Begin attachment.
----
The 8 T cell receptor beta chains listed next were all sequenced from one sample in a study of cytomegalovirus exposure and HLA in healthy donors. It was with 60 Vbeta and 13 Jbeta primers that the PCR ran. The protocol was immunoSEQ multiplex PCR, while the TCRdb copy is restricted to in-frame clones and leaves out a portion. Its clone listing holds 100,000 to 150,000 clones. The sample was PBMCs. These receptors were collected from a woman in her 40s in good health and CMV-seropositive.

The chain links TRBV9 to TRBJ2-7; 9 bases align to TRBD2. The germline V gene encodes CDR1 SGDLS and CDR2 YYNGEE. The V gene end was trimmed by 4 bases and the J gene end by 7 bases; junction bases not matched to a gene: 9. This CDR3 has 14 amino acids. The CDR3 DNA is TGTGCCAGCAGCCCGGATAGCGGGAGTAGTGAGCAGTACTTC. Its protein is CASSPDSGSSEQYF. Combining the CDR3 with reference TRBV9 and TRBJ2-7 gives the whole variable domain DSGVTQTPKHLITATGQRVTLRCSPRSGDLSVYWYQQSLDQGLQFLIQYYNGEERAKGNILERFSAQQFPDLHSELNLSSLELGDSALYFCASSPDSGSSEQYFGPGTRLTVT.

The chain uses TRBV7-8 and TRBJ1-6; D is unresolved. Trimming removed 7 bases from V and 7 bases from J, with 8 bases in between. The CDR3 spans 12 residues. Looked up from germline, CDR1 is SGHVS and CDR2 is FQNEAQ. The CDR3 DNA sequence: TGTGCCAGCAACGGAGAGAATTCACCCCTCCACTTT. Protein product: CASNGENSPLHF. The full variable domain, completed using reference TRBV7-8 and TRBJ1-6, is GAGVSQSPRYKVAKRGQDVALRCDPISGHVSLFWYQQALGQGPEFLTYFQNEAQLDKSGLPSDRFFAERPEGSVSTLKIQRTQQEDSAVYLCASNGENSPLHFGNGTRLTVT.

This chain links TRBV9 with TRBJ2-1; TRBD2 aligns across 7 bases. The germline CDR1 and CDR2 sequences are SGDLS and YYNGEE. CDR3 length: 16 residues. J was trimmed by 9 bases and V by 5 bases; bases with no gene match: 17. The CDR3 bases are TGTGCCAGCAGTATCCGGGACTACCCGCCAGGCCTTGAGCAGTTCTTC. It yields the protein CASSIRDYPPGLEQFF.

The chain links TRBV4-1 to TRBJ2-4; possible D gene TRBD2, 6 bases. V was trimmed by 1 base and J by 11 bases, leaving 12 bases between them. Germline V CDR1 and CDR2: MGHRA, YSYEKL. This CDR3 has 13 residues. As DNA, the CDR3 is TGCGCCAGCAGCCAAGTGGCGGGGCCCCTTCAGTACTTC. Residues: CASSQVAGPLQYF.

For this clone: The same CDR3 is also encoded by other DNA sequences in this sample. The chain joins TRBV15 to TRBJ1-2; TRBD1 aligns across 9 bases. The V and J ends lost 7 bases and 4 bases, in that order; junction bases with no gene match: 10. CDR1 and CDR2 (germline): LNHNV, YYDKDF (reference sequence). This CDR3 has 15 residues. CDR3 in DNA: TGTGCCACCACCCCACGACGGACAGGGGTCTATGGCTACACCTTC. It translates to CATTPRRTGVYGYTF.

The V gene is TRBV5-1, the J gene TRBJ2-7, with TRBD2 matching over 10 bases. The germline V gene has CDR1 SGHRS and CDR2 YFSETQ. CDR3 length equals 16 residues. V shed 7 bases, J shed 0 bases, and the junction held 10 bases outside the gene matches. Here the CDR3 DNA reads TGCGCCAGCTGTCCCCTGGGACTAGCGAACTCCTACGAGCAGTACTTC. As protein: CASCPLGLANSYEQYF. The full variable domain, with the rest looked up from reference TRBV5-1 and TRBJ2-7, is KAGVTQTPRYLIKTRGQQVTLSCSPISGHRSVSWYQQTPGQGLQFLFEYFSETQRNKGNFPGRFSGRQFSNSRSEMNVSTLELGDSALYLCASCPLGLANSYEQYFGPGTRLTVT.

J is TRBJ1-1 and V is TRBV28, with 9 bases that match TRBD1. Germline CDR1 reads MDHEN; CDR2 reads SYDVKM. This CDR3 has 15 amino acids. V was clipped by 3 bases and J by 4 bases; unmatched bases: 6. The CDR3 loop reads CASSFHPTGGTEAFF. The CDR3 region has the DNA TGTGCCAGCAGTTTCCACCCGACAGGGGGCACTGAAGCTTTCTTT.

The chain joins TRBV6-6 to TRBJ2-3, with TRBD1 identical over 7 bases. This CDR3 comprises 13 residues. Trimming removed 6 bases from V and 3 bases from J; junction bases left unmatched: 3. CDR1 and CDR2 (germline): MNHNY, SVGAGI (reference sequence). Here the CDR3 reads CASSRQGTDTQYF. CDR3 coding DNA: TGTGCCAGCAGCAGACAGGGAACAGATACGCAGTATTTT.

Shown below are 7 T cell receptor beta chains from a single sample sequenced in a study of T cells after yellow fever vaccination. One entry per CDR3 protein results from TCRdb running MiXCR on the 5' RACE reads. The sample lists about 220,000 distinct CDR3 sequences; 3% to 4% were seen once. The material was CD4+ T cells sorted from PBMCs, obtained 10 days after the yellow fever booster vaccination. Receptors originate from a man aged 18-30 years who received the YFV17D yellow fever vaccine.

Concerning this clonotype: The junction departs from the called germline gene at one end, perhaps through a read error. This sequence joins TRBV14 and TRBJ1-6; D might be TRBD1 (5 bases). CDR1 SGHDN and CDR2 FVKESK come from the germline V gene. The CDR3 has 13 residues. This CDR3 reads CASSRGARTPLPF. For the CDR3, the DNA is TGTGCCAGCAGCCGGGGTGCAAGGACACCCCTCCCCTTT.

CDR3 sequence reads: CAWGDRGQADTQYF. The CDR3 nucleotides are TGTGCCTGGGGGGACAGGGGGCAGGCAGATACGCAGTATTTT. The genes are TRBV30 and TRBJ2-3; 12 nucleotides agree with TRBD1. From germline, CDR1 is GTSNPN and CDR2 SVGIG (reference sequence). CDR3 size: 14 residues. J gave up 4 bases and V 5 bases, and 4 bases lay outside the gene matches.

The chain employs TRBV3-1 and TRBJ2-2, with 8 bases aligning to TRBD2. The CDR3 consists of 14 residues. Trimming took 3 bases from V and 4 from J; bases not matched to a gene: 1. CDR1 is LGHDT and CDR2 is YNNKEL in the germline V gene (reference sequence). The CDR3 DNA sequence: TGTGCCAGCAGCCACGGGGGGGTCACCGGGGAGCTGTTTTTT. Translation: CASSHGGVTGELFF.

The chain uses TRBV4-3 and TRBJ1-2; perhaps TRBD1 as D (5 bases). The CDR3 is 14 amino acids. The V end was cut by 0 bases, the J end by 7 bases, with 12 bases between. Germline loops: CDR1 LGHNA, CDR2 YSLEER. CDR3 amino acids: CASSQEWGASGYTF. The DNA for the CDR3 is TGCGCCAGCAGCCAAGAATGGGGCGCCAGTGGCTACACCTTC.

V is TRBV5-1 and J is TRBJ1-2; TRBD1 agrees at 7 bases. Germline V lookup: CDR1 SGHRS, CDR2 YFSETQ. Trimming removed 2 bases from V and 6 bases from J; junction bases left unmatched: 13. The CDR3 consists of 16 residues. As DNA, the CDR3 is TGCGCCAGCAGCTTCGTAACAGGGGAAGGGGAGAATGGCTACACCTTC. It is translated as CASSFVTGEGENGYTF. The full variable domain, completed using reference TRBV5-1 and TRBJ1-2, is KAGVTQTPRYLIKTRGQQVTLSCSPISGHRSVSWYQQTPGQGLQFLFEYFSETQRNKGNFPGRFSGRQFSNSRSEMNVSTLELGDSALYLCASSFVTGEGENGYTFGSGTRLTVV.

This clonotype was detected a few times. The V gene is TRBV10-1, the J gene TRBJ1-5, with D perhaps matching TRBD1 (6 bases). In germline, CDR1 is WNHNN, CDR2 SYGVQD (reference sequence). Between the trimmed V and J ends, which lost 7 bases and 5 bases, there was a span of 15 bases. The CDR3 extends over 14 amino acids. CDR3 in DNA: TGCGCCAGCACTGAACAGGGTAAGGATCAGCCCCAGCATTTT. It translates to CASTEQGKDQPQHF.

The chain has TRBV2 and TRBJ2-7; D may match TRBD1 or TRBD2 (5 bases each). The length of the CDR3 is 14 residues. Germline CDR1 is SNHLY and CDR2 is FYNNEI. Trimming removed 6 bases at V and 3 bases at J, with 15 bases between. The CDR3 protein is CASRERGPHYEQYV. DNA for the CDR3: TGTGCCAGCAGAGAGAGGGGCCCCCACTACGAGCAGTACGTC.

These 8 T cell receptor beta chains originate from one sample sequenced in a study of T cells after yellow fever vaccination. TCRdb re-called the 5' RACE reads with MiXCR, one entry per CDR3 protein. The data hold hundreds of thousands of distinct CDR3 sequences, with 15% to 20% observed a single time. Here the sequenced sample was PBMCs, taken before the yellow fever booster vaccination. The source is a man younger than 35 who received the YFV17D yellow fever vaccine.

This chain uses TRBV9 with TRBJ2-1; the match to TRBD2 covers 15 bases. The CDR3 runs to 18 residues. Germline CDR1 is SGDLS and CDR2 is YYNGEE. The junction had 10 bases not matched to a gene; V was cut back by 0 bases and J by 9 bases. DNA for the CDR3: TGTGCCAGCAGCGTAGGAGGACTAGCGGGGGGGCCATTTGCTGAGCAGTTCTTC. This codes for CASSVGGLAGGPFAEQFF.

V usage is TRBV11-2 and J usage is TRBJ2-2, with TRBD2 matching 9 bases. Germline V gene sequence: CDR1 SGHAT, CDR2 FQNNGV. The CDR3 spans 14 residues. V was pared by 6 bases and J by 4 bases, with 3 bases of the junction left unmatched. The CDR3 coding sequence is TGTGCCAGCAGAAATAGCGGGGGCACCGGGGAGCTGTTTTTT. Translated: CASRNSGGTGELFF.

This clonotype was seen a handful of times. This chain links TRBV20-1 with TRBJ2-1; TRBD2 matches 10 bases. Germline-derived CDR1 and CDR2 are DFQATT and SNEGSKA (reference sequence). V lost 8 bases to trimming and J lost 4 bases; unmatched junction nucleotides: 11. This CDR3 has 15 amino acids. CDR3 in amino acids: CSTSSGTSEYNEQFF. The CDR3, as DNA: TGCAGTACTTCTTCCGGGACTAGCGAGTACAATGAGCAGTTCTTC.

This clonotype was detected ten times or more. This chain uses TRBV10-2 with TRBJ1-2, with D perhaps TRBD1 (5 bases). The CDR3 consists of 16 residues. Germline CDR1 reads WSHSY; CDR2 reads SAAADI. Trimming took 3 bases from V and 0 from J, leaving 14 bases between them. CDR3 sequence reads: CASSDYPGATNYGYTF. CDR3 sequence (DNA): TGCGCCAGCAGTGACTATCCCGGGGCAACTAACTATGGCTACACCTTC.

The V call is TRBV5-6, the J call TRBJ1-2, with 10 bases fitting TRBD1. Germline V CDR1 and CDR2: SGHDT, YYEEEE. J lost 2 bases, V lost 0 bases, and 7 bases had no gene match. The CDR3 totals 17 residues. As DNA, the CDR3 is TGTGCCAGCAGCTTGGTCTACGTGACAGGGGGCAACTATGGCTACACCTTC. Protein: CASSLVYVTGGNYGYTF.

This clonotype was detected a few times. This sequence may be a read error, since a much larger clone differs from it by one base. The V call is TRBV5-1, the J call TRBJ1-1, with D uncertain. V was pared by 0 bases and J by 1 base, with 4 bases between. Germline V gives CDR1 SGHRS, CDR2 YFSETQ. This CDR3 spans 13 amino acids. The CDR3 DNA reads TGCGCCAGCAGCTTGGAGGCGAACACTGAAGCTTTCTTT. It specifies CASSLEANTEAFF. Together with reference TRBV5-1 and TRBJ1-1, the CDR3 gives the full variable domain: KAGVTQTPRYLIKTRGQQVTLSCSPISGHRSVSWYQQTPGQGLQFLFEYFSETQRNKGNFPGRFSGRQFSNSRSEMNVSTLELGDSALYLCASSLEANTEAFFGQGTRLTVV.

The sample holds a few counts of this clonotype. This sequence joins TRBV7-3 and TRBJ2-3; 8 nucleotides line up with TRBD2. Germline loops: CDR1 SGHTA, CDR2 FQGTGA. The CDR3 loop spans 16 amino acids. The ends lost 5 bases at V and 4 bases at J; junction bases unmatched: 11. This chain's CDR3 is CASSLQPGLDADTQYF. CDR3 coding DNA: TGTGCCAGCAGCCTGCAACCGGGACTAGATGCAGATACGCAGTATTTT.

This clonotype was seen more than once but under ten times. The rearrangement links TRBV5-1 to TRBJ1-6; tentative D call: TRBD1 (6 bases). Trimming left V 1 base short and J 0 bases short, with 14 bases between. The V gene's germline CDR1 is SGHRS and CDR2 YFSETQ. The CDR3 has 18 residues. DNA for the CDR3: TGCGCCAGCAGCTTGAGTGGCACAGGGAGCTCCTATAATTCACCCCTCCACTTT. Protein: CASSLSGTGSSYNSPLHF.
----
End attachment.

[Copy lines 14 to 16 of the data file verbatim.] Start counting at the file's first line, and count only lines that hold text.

The chain uses TRBV4-3 and TRBJ1-2; perhaps TRBD1 as D (5 bases). The CDR3 is 14 amino acids. The V end was cut by 0 bases, the J end by 7 bases, with 12 bases between. Germline loops: CDR1 LGHNA, CDR2 YSLEER. CDR3 amino acids: CASSQEWGASGYTF. The DNA for the CDR3 is TGCGCCAGCAGCCAAGAATGGGGCGCCAGTGGCTACACCTTC.

V is TRBV5-1 and J is TRBJ1-2; TRBD1 agrees at 7 bases. Germline V lookup: CDR1 SGHRS, CDR2 YFSETQ. Trimming removed 2 bases from V and 6 bases from J; junction bases left unmatched: 13. The CDR3 consists of 16 residues. As DNA, the CDR3 is TGCGCCAGCAGCTTCGTAACAGGGGAAGGGGAGAATGGCTACACCTTC. It is translated as CASSFVTGEGENGYTF. The full variable domain, completed using reference TRBV5-1 and TRBJ1-2, is KAGVTQTPRYLIKTRGQQVTLSCSPISGHRSVSWYQQTPGQGLQFLFEYFSETQRNKGNFPGRFSGRQFSNSRSEMNVSTLELGDSALYLCASSFVTGEGENGYTFGSGTRLTVV.

This clonotype was detected a few times. The V gene is TRBV10-1, the J gene TRBJ1-5, with D perhaps matching TRBD1 (6 bases). In germline, CDR1 is WNHNN, CDR2 SYGVQD (reference sequence). Between the trimmed V and J ends, which lost 7 bases and 5 bases, there was a span of 15 bases. The CDR3 extends over 14 amino acids. CDR3 in DNA: TGCGCCAGCACTGAACAGGGTAAGGATCAGCCCCAGCATTTT. It translates to CASTEQGKDQPQHF.